Provisional pharmacist registration could begin in August

 

The General Pharmaceutical Council (GPhC) is developing a provisional registration option for current pre-registration trainees who meet certain criteria and have said that they are working on the basis that those who are eligible would be able to join the register at the same time as they usually would, in August this year.

 

The announcement comes after the postponement of this year’s GPhC and PSNI registration exam.

 

In a letter to pre-registration students GPhC Chief Executive Duncan Rudkin commented:

 

“We know you are anxious to hear any updates about provisional registration and the postponed registration assessments. Thank you for your patience while we continue to develop a way forward in this challenging situation.

 

“Provisional registration and holding a registration assessment are priority issues for us. Both are complex and we want to make sure that the arrangements we put in place are practicable, fair, and provide the necessary safeguards and reassurance to patients and the public.”

 

The letter outlined that on Tuesday 21 April, the GPhC held a virtual meeting with organisations representing students and trainees, universities, employers, education and training bodies and others from across the UK, to discuss the proposals and help everyone involved understand how these might work in practice. The GPhC Council also discussed the issues and options during a virtual workshop on Thursday 23 April.

 

The letter goes on to outline the current thinking on how to proceed with pre-registration activities:

 

“We know many of you are experiencing significant uncertainty and want answers as soon as possible. We are working as quickly as possible to develop the way forward. There are lots of complex issues that need to be worked through carefully, to make sure the final approach works in different practice settings and in each of the three countries.”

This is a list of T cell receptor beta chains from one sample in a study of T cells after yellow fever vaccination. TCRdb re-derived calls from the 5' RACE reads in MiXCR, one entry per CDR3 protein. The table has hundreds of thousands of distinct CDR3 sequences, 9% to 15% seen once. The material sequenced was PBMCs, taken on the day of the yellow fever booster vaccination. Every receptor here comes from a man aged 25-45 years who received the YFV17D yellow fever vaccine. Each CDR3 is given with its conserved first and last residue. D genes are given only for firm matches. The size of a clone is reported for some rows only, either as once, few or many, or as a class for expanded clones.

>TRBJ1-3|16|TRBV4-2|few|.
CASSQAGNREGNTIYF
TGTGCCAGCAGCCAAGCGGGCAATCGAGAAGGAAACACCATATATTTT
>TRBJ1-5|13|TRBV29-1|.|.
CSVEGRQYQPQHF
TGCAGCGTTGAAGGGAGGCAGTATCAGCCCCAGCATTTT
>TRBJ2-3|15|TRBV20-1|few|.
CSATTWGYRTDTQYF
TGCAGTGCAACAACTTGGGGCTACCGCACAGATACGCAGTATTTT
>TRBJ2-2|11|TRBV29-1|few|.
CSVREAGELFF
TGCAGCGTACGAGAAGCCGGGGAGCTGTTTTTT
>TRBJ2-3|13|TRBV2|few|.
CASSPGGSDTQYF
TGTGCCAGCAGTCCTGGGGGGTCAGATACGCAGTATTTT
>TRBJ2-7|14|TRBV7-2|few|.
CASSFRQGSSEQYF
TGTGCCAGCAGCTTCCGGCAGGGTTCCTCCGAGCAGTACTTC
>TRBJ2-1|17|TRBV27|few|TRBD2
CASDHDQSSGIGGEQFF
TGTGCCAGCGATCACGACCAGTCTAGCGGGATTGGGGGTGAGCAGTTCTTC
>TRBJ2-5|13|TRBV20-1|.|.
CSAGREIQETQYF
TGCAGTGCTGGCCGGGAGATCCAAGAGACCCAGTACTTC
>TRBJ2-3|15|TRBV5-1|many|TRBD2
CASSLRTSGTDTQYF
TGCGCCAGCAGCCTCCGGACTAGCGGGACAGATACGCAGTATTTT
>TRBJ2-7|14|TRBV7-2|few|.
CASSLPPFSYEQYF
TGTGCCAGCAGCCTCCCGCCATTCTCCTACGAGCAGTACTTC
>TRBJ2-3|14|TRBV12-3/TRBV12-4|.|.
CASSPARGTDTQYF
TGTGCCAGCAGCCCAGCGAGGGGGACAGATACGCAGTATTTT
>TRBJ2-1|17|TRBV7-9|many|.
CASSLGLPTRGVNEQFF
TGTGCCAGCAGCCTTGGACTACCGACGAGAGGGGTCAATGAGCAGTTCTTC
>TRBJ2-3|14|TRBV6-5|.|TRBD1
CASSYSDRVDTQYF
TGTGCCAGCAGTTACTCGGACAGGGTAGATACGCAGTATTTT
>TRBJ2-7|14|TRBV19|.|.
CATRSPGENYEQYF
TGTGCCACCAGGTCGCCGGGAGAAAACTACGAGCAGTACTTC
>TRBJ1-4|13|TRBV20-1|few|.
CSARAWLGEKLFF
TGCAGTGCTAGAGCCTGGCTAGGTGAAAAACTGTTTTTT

The GPhC has laid out the key principles they are using to help inform the decisions they are making about pre-registration training and the registration assessment. These principles are as follows:

 

  • Maintain standards for entry to the register to protect patient safety and the quality of care given to patients and the public, both now and over the long term.
  • Support the NHS and community pharmacy by strengthening the workforce at this critical time.
  • Safeguard the welfare of students and trainees whilst also ensuring that their hard work, and that of their tutors, over many years is given suitable recognition at this key stage in their professional lives.
  • Minimise blockages or gaps in the pipeline for qualified new registrants to join the profession in 2020 and in the following years.

 

The letter from Mr Rudkin sought to reassure pre-registration students:

 

“We will make sure all trainees get the information they need to apply for registration as far in advance as possible.

 

“We believe that those entered on the register would need structured support to manage the transition into practice as a pharmacist and we will continue to work with partners on what that would involve and what requirements would need to be in place.

 

“We propose that time spent provisionally registered would count towards the two years of practice needed to become an independent prescriber and towards any Foundation training that provisionally-registered pharmacists may undertake.